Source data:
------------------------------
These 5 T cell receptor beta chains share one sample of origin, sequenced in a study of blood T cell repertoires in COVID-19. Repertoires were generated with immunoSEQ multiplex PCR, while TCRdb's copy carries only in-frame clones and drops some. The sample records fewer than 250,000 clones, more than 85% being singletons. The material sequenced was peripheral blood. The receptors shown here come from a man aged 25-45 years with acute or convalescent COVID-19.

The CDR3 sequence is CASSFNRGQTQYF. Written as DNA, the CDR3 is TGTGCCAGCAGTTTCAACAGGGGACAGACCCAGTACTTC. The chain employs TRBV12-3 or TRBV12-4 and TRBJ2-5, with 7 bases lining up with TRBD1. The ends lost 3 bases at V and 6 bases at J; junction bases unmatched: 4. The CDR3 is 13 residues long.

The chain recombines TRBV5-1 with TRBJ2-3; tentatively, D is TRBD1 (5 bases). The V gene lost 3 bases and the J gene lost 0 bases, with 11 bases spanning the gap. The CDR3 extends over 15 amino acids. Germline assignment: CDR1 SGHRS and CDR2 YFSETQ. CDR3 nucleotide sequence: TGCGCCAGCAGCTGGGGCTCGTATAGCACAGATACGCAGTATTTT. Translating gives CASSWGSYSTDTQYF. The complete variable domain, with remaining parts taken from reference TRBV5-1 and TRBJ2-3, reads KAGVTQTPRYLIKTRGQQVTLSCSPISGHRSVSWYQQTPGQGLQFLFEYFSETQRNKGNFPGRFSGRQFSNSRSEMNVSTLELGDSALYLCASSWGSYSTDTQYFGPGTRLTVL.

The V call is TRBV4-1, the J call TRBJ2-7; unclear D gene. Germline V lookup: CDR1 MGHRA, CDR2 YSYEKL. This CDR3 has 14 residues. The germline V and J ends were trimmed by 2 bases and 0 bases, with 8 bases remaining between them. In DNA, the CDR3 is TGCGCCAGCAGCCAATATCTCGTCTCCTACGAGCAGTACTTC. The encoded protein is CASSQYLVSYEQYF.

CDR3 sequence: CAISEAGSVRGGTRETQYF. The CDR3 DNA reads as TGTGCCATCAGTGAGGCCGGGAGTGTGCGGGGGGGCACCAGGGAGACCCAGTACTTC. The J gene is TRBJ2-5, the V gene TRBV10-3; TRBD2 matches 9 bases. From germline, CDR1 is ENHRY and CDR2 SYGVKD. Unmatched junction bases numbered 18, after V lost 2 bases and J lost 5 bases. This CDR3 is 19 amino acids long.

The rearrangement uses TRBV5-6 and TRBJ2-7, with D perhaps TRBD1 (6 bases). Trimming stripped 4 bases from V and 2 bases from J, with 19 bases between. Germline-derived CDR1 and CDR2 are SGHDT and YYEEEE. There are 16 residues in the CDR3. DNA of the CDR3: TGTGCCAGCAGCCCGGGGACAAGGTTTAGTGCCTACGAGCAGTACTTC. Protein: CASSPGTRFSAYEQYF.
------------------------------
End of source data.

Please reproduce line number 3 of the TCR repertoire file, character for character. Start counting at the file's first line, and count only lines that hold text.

The chain recombines TRBV5-1 with TRBJ2-3; tentatively, D is TRBD1 (5 bases). The V gene lost 3 bases and the J gene lost 0 bases, with 11 bases spanning the gap. The CDR3 extends over 15 amino acids. Germline assignment: CDR1 SGHRS and CDR2 YFSETQ. CDR3 nucleotide sequence: TGCGCCAGCAGCTGGGGCTCGTATAGCACAGATACGCAGTATTTT. Translating gives CASSWGSYSTDTQYF. The complete variable domain, with remaining parts taken from reference TRBV5-1 and TRBJ2-3, reads KAGVTQTPRYLIKTRGQQVTLSCSPISGHRSVSWYQQTPGQGLQFLFEYFSETQRNKGNFPGRFSGRQFSNSRSEMNVSTLELGDSALYLCASSWGSYSTDTQYFGPGTRLTVL.